AES Headphone Technology Conference: How Researchers Go About Making the Subjective Experience Objectively Meaningful

A few of yesterdays papers on perceptual evaluations referred to the "Sound Wheel" developed by Delta's SenseLab---a Danish firm that offers an audio product testing service. I was intrigued at first simply because it was colorful and pretty. After the sessions I looked it up and found it was far more than that.

The Sound Wheel was developed to produce an objective way to perform subjective evaluations by the firm. It's of great interest to me for two reasons:

  1. The paper goes into great detail of how a series of words found in product literature, dealer advertisements, and subjective reviews are accumulated, sorted, and graded for utility. It's simply fascinating to see the scientific mind at work parsing the realm of the subjective experience.
  2. It encourages me to do a better job of writing reviews that are meaningful to as broad a range of readers as possible. I know I can be a little weird in the words I use, and I think I could do a better job by understanding and utilizing a thoughtfully developed lexicon.
  3. I'd very much like your feedback on this paper and what you think its merit and weaknesses are. You can find the paper here:

    Perceptual characteristics of audio
    The sound wheel can be used to provide an objective description of the sound.

COMMENTS
tony's picture

Standardized Terminology

Boring but has to be the starting point.

Oxford English Dictionary will have many meanings for the same word.

Describing Science with words is tricky business.

Do they have a category for Eargasm?

Tony in Michigan

PAR's picture

The wheel has antecedents for attempting to categorise subjective experience. Most notable are aroma wheels used in oenology and pioneered in California in the 1970s/80s.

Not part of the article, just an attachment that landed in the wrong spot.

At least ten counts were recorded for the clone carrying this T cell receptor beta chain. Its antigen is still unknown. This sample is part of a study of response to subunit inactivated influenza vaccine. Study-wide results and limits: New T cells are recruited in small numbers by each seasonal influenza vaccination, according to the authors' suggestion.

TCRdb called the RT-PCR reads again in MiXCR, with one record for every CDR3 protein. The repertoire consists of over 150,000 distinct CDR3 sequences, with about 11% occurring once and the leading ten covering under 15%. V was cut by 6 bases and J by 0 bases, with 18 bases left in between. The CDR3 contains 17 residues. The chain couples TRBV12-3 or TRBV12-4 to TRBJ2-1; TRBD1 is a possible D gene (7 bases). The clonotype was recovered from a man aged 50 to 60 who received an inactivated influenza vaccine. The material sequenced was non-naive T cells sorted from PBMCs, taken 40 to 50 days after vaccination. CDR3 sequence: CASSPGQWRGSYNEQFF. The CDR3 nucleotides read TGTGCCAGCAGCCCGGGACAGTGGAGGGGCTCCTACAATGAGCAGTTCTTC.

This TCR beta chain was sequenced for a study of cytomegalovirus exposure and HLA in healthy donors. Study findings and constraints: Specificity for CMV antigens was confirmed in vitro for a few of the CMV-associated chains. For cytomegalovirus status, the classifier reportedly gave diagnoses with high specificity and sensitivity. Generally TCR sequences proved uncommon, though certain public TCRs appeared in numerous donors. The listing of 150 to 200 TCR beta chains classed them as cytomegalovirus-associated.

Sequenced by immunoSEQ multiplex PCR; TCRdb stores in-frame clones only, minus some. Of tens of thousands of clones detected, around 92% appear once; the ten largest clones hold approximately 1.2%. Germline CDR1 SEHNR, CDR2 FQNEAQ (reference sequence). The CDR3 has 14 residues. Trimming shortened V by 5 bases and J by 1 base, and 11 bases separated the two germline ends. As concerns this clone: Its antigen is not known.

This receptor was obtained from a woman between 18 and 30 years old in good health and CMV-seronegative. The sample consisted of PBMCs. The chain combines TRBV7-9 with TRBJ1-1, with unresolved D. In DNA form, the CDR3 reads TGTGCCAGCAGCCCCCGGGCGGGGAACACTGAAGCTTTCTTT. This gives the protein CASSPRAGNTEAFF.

Two immediate questions arise. The first is whether or not an appropriate lexicon has been chosen. For example the subject of dynamics appears to be limited to the idea of peaks and not to the ability to distinguish between small changes in low level dynamics that are so important in relation the intended musical expression.

My second question concerns the choice of words and cultural understanding. I assume that the original work was in Danish and the published wheel illustrated here is a translation. There is a question of how accurate a translation can be given the varying weights that different cultures place on different words. For example what may be considered as "bright" by Danes may, for all I know , be considered more as "shrill" by UK English speakers or "etched" by American English speakers. Just look at the very different noises in different European languages that the same common animals are thought to make.

The blind test methodology is far better than some of the vaguely bogus variety of such tests often used in the audio world. At least there is an understanding of the difference between naive and expert listeners and furthermore the test does not rely upon the use of memory.

Hi-Reality's picture